PITTSFIELD — After hearing from members of the public and several councilors, the City Council on Tuesday unanimously approved a resolution calling on the state's congressional delegation to oppose the Trans-Pacific Partnership trade agreement and any similar deals that might be negotiated.
Councilors John Krol and Peter White had submitted a petition to the council, calling for a statement on the controversial trade deal, which could come before Congress for a vote this year.
The councilors and several speakers argued that past agreements like the North American Free Trade Agreement, involving Canada and Mexico, led to significant job losses for Americans as employers moved operations out of the county to find cheaper labor costs and lax regulation concerning products and product safety, working conditions and environmental impacts.
The proposed Trans-Pacific agreement would accelerate that outsourcing process and other negative effects, they contended.
The pact would "directly hurt our dear city," said Katherine Lloyd, who said Pittsfield has already lost jobs moved overseas following past trade agreements.
Sheila Irvin argued that, like the NAFTA pact, the TPP agreement would create "low-paying service jobs" in the United States while manufacturing and other better-paying jobs are moved out of the country.
"I urge you to call upon elected officials to oppose this, and all other similar trade deals," Irvin said.
A principal target for the resolution in Massachusetts is U.S. Rep. Richard Neal, D-Springfield, who has not yet taken a public stand on the TPP agreement.
Krol noted that U.S. Sen. Elizabeth Warren, D-Mass., presidential candidate Sen. Bernie Sanders of Vermont, and a number of other federal officials have taken stands against the agreement. Sanders' opponent, Hillary Clinton, came out against the pact in October.
The as-yet unreleased final details of the proposed pact among 12 Pacific Rim nations including the United States also rankled supporters of the resolution. Frank Farkas called the agreement, which has been negotiated without participation by the public or public representatives is "an affront to our democracy."
He and other speakers said the pact would give more power to multi-national corporations and allow American or other companies based overseas to further circumvent U.S. food, safety and environmental regulation, as well as undercut the wages and benefits of American workers.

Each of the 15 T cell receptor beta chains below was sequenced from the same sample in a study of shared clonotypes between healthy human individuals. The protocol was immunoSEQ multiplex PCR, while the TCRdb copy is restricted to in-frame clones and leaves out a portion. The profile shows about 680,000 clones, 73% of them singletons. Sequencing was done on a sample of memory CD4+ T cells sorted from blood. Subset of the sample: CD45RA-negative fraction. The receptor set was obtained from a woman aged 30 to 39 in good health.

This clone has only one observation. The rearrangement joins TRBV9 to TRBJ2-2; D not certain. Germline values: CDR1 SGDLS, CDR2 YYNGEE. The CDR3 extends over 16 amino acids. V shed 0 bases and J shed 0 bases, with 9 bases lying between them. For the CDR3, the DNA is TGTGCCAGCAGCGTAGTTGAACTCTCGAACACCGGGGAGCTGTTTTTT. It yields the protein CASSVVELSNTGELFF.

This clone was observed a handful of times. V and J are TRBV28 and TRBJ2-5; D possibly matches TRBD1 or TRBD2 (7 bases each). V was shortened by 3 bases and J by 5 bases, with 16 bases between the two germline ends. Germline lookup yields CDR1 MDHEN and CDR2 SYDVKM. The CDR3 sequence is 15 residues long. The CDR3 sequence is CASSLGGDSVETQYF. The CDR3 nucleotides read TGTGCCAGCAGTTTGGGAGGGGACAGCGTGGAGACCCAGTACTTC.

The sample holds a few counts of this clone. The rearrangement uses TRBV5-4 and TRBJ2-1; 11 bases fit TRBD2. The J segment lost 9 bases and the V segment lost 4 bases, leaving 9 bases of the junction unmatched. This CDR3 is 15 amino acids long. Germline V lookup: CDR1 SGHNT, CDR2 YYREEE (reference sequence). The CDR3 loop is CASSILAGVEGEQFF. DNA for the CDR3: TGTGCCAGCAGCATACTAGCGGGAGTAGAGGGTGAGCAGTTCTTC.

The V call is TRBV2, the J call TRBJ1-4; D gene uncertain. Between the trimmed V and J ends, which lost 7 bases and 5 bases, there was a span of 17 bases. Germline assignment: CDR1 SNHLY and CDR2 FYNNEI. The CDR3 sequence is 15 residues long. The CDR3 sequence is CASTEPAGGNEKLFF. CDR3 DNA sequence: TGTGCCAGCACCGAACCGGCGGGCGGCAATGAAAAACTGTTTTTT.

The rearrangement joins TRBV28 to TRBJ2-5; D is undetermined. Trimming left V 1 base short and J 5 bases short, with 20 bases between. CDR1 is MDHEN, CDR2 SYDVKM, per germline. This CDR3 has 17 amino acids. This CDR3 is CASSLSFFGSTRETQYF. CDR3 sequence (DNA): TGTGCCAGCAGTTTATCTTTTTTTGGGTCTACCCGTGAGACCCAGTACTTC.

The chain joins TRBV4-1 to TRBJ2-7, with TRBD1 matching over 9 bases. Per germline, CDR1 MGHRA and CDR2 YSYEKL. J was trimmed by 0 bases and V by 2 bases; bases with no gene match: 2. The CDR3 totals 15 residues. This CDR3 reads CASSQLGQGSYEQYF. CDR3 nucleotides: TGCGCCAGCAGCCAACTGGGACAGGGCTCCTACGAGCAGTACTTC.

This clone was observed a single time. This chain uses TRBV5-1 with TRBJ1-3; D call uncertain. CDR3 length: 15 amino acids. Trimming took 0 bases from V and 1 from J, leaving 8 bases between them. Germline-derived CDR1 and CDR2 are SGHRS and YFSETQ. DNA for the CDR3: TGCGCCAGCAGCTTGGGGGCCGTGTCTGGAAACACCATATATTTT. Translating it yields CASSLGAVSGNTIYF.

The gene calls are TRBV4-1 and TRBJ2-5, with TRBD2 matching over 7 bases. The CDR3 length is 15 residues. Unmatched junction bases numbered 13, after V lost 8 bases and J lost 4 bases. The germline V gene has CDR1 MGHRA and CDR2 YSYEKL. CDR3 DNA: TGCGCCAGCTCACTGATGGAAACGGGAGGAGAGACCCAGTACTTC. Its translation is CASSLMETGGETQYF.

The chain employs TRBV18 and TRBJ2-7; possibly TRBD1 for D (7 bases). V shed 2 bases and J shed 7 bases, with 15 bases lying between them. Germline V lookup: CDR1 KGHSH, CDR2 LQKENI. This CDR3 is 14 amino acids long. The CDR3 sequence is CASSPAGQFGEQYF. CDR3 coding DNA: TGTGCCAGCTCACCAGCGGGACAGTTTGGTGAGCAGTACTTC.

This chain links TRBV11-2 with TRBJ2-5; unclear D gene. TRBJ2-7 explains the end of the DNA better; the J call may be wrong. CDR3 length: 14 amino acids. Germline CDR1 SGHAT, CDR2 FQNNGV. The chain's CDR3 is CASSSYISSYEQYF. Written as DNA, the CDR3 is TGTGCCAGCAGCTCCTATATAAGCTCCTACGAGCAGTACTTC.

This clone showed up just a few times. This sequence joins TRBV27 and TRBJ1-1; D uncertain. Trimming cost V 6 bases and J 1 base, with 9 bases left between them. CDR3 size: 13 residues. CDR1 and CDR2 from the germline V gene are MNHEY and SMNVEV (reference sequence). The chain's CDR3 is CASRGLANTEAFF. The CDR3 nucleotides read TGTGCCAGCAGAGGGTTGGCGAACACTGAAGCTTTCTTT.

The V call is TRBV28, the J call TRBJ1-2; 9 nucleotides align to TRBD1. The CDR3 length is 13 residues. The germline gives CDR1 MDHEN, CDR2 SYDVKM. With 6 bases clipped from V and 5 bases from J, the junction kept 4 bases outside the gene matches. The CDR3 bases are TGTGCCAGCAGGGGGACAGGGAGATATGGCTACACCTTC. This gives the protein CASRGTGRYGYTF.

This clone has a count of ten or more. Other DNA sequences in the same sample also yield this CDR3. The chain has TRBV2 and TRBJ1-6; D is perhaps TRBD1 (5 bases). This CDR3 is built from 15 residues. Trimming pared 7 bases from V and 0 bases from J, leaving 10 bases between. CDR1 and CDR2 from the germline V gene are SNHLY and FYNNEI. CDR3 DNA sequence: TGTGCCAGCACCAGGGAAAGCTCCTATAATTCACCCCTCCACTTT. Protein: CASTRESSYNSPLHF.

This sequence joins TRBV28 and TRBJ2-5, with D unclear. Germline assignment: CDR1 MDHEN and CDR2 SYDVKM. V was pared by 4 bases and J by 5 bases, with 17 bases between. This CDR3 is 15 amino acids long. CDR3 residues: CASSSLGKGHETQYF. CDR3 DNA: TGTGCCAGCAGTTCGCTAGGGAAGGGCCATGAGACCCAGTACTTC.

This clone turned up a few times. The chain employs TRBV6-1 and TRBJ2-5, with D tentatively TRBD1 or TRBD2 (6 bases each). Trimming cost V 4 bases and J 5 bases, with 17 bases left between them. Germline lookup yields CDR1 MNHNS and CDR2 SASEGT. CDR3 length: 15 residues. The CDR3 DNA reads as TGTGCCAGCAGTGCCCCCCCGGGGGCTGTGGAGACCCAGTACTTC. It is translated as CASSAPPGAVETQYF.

The pact "is a threat to the economy and our national security," said Brian Bissell, adding that "this is very much a Pittsfield story, and not just Pittsfield but everywhere."
The TPP has been under negotiation for about eight years, and Congress has given "fast-track authority" to the Obama administration, which can now present it for a vote in the House and Senate with no opportunity to alter the pact. The full details are only expected to be released prior to a vote.
The Pacific Rim nations, including the United States, Japan, Mexico, Vietnam, Chile, Vietnam, Australia, and other Asian and South American countries, have been negotiating the agreement. Supporters say it is designed primarily to eliminate tariffs and other barriers to trade, and also aims to make the United States better able to compete in Asia with China.
Although the pact details have not been released, some information has been reported. Ward 3 Councilor Nicholas Caccamo, who said he has followed the issue for some time, said that, in addition to the negative employment impacts attributed to past international trade deals, the TPP would "allow governments to sue governments" over such issues as rejection of the controversial Keystone pipeline between Canada and the United States.
Foreign companies also reportedly would be able to sue over U.S. regulations, wage levels or similar issues.
Krol said that besides the job losses projected by opponents, the TPP would be "a disastrous deal" in terms of product and health safety and the environment — including negative impacts on climate change.
Ward 4 Councilor Christopher Connell said he voted for independent presidential candidate Ross Perot in 1992 because he had opposed the NAFTA pact. Perot was right about the loss of U.S. jobs to Mexico, Connell said.
Ward 2 Councilor Kevin Morandi said that in light of the loss of thousands of industrial jobs already lost in recent decades in Berkshire County, he would support the resolution if that might help stem the tide.
Councilor at large Melissa Mazzeo said she generally supported the petition but would like to have a public meeting to hear all sides of the question before voting. "This sounds too bad to be true," she said.
However, White said the resolution itself would begin a community dialogue on the issue and would simultaneously bring pressure on federal lawmakers to take a stand on the pact.
"I have been following this closely," he said, adding that the secret nature of the agreement and the details that have been reported show that "it is scary We need stronger protections."
The resolution passed by councilors, which White said was taken from a Sierra Club website, also calls for supporting only trade deals that include a list of protections, such as ensuring balanced trade and not exacerbating the U.S. trade deficit; excluding investor-to-state dispute settlements that favor foreign companies and undermine public choices; ensuring that the "U.S. will engage in robust enforcement of trade rules, including labor and environmental rules;" and ensuring that countries can't undercut U.S.-based firms with weaker labor or environmental regulation.
Contact Jim Therrien at 413-496-6247.